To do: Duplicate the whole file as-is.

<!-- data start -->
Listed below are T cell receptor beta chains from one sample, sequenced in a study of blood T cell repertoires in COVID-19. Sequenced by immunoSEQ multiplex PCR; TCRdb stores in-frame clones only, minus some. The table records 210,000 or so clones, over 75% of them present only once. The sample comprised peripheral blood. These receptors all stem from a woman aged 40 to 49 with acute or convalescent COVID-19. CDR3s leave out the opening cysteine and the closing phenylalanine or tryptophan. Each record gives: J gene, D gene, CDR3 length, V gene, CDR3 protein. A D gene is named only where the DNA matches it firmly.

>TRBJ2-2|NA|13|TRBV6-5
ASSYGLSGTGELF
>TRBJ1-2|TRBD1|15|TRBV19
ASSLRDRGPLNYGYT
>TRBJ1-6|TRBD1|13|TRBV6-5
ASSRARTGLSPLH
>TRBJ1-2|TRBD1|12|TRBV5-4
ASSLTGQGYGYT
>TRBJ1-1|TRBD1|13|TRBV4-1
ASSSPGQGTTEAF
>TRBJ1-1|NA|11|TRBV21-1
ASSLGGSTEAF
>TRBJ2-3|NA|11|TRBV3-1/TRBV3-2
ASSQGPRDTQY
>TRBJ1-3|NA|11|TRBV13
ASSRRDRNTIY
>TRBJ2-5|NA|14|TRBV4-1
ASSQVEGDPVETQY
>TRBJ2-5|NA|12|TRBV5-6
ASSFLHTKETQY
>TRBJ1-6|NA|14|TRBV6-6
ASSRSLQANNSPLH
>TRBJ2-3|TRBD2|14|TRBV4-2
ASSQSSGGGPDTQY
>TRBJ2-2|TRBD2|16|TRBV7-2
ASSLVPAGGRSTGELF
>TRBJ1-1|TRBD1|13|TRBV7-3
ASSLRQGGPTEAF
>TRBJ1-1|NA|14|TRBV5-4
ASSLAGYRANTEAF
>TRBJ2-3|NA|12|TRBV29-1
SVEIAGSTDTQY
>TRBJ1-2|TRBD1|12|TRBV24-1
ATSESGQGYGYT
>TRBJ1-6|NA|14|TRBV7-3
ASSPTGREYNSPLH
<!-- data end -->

Listed below are T cell receptor beta chains from one sample, sequenced in a study of blood T cell repertoires in COVID-19. Sequenced by immunoSEQ multiplex PCR; TCRdb stores in-frame clones only, minus some. The table records 210,000 or so clones, over 75% of them present only once. The sample comprised peripheral blood. These receptors all stem from a woman aged 40 to 49 with acute or convalescent COVID-19. CDR3s leave out the opening cysteine and the closing phenylalanine or tryptophan. Each record gives: J gene, D gene, CDR3 length, V gene, CDR3 protein. A D gene is named only where the DNA matches it firmly.

>TRBJ2-2|NA|13|TRBV6-5
ASSYGLSGTGELF
>TRBJ1-2|TRBD1|15|TRBV19
ASSLRDRGPLNYGYT
>TRBJ1-6|TRBD1|13|TRBV6-5
ASSRARTGLSPLH
>TRBJ1-2|TRBD1|12|TRBV5-4
ASSLTGQGYGYT
>TRBJ1-1|TRBD1|13|TRBV4-1
ASSSPGQGTTEAF
>TRBJ1-1|NA|11|TRBV21-1
ASSLGGSTEAF
>TRBJ2-3|NA|11|TRBV3-1/TRBV3-2
ASSQGPRDTQY
>TRBJ1-3|NA|11|TRBV13
ASSRRDRNTIY
>TRBJ2-5|NA|14|TRBV4-1
ASSQVEGDPVETQY
>TRBJ2-5|NA|12|TRBV5-6
ASSFLHTKETQY
>TRBJ1-6|NA|14|TRBV6-6
ASSRSLQANNSPLH
>TRBJ2-3|TRBD2|14|TRBV4-2
ASSQSSGGGPDTQY
>TRBJ2-2|TRBD2|16|TRBV7-2
ASSLVPAGGRSTGELF
>TRBJ1-1|TRBD1|13|TRBV7-3
ASSLRQGGPTEAF
>TRBJ1-1|NA|14|TRBV5-4
ASSLAGYRANTEAF
>TRBJ2-3|NA|12|TRBV29-1
SVEIAGSTDTQY
>TRBJ1-2|TRBD1|12|TRBV24-1
ATSESGQGYGYT
>TRBJ1-6|NA|14|TRBV7-3
ASSPTGREYNSPLH